In a time of climate anxiety, 2019 was the second-warmest year since scientists began taking temperatures in 1880, government scientists announced Wednesday.

The near-record temperatures cemented the past decade's title as the warmest in modern human history, according to data from NASA and the National Oceanic and Atmospheric Administration. The steady increase in land and ocean temperatures around the world has been fueled almost entirely by greenhouse gas emissions since the onset of the Industrial Revolution.

"The decade that just ended is clearly the warmest decade on record," said Gavin Schmidt, director of NASA's Goddard Institute for Space Studies in New York. "Every decade since the 1960s clearly has been warmer than the one before."

In 2019, the average global surface temperature was 1.7 degrees above the 20th-century average of 57 degrees Fahrenheit, according to NOAA's measurements.

NASA pegged 2019's global temperature at 1.8 degrees Fahrenheit above the average from 1951-80.

Each agency performs its own analysis using temperature readings from thousands of land-based weather stations around the world as well as from buoys floating throughout the oceans. Minor differences in their methods produce slight variations in the numbers, but the results are in lockstep when it comes to the pace and direction of global warming.

All of the last five years were exceptionally warm, with only small differences that were driven by natural variations in weather patterns, scientists said.

"We've seen very clearly over the long term (with) many decades of temperature observations from around the world that the global temperature is going up," said Noah Diffenbaugh, a climate scientist at Stanford University who was not involved in the analyses.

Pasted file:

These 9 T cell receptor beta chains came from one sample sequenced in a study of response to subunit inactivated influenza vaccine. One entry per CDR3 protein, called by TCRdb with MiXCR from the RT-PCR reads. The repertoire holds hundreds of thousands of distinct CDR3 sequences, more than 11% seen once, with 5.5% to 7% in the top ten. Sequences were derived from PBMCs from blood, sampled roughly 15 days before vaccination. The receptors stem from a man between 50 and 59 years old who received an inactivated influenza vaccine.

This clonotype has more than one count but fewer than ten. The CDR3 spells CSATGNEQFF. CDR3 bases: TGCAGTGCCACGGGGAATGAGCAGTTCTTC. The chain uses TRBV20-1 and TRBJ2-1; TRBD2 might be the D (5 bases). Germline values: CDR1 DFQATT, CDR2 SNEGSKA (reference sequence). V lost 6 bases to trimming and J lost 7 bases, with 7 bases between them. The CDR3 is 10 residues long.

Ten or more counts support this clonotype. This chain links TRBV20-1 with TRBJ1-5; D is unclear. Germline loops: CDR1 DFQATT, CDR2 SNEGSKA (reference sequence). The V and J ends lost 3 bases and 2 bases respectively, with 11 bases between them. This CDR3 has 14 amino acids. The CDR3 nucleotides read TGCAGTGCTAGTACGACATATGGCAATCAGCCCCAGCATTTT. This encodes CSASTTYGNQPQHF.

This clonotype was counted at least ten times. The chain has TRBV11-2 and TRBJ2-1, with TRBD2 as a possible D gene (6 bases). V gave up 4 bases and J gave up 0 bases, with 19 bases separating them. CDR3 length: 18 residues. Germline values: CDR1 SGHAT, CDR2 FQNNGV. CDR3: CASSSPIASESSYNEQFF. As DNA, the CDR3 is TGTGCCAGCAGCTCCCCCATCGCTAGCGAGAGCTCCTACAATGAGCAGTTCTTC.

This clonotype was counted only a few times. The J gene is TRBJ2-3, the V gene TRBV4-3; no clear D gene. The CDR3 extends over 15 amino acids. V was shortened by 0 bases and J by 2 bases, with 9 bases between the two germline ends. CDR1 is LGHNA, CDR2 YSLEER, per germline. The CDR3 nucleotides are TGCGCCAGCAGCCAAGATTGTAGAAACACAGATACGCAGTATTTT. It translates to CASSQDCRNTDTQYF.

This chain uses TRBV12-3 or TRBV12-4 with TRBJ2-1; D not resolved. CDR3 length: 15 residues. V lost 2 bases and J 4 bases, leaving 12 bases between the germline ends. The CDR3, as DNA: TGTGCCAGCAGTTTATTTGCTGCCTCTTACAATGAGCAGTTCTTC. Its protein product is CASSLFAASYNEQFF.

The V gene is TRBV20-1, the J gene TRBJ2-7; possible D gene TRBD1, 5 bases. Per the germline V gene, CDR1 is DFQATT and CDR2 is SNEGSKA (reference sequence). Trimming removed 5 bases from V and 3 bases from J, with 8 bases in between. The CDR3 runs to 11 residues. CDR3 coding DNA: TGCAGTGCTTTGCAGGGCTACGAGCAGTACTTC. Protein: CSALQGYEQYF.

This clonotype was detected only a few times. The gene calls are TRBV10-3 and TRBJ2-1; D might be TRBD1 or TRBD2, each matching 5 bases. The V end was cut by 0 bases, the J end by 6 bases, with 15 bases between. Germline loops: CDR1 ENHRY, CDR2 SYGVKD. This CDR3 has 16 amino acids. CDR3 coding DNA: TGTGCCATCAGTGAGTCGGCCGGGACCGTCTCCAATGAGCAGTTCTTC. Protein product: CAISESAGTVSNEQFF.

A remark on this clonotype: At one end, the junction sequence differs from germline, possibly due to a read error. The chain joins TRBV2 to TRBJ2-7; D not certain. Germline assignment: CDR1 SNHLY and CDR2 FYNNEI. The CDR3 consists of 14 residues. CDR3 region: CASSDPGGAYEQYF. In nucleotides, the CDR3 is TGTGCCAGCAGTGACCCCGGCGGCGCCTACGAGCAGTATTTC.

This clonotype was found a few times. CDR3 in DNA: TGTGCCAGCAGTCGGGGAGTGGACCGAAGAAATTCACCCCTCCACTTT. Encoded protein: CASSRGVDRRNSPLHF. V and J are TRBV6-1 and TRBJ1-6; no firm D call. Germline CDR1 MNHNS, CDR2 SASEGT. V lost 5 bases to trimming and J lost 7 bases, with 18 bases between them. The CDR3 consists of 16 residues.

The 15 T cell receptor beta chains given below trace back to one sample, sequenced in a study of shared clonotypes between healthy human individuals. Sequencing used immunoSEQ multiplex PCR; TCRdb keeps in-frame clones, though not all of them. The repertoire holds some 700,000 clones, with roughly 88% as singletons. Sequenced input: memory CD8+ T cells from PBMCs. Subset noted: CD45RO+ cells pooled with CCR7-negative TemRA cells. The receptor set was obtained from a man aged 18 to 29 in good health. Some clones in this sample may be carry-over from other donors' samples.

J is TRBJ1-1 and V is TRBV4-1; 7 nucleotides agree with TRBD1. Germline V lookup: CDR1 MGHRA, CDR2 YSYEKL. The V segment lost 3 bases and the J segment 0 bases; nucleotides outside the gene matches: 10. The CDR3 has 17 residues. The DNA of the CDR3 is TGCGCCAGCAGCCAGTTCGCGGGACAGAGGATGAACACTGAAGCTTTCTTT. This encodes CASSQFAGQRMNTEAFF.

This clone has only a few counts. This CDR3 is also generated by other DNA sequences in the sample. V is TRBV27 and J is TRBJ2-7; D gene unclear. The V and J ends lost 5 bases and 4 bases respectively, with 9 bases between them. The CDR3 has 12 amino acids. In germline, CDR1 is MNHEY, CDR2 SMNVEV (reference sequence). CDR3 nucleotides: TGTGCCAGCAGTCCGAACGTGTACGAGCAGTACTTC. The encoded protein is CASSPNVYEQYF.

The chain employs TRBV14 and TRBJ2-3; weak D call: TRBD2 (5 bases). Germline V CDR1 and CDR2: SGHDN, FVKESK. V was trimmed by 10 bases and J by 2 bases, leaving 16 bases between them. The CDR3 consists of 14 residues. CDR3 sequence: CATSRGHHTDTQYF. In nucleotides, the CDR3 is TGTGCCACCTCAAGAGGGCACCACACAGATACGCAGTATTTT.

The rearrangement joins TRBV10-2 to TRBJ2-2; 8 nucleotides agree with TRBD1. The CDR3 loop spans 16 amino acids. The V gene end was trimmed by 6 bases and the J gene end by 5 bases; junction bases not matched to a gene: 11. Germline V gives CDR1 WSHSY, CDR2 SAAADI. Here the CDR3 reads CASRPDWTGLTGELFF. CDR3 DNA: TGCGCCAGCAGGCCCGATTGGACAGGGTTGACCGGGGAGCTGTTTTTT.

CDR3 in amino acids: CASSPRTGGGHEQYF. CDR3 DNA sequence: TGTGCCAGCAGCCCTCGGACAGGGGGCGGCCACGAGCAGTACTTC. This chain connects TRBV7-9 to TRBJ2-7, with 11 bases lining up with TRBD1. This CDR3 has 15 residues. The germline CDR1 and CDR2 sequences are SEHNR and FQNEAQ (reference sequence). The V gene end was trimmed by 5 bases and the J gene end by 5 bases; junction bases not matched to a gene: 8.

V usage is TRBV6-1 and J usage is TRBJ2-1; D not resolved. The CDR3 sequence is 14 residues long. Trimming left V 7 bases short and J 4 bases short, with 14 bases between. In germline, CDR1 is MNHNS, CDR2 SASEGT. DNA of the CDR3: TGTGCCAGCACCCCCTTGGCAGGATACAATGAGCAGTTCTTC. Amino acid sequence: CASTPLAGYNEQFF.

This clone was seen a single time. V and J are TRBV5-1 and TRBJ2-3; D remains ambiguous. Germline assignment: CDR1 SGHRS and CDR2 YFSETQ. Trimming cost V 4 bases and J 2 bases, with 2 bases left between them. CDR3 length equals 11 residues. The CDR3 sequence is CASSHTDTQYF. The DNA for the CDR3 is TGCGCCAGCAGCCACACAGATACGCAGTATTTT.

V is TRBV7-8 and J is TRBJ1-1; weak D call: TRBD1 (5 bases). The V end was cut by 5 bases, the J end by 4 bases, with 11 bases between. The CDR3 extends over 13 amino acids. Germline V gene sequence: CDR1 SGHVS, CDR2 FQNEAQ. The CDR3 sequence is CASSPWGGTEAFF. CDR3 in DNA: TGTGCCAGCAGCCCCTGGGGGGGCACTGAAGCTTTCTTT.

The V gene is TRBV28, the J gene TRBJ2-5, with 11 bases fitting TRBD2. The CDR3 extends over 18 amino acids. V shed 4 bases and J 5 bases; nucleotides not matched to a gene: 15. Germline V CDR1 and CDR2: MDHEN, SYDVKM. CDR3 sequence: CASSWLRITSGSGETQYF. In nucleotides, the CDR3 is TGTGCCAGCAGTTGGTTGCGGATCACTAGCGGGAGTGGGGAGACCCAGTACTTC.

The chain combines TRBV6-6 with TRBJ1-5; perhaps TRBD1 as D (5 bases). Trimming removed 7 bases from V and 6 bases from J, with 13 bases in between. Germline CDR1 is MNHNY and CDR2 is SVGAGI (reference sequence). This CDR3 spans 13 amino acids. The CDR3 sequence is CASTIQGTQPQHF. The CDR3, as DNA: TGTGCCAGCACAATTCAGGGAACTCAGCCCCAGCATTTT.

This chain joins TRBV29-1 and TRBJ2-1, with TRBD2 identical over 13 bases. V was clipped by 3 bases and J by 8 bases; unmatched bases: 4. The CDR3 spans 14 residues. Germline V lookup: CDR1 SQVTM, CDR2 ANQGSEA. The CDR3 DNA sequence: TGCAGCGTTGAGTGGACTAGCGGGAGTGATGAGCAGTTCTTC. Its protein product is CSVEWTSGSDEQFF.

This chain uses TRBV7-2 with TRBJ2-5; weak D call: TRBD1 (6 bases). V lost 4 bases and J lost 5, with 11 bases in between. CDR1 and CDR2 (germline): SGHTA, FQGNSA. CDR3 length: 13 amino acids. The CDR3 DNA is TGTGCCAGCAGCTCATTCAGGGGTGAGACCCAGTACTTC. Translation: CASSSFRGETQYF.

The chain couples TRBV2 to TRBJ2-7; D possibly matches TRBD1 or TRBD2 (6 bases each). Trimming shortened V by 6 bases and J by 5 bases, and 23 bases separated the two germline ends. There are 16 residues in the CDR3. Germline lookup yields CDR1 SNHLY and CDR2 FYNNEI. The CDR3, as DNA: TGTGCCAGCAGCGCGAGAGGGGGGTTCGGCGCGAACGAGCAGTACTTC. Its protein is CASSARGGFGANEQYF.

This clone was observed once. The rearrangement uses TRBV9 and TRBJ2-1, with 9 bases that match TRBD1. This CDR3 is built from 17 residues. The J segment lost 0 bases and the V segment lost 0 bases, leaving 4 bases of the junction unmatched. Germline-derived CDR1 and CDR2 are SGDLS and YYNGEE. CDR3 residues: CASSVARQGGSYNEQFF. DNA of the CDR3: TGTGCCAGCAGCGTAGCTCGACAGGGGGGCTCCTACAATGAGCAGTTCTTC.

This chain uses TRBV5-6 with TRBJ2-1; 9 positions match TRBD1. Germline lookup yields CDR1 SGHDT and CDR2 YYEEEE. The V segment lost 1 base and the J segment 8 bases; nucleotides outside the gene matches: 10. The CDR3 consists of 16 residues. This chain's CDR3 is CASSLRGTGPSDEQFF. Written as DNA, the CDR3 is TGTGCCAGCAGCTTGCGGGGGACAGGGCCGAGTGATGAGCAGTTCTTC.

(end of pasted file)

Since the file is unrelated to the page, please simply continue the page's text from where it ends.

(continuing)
What's more, he added, "the signal of that warming is very strong compared to the year-to-year and decade-to-decade fluctuations that occur as a result of the variability in the ocean and atmosphere."

Earth's increasing surface temperature has likely played a role in the growth of certain extreme weather events — both in number and intensity. For example, scientists say warming has led to drier conditions in some areas, potentially worsening droughts or raising the risk of wildfire. Higher temperatures have caused sea levels to rise, making dangerous storm surges more likely and prompting hurricanes to dump more rain.

According to NOAA's National Centers for Environmental Information, in 2019 there were 14 weather and climate disaster events in the United States with losses that each topped the $1-billion mark. That made it the fifth consecutive year with 10 or more billion-dollar weather or climate disasters. (Between 1980 and 2019, the average number of such events was 6.5 per year; in the last five years, that figure has shot up to 13.8.)

These natural disasters included flooding, severe storms, tropical cyclones and wildfires. The Californian and Alaskan wildfires that burned during the summer and fall last year caused an estimated $4.5 billion in losses. Major flood events generated $20 billion in damages, and severe storms left a nearly $14-billion bill in their wake. Altogether, the 14 events resulted in $45-billion worth of losses and 44 deaths, NOAA found.

Nevertheless, President Donald Trump made good on a campaign promise by initiating the United States' formal withdrawal from the Paris climate agreement. The international accord aims to reduce greenhouse gas emissions and limit global warming to 2 degrees Celsius (or 3.6 degrees Fahrenheit) above pre-industrial levels.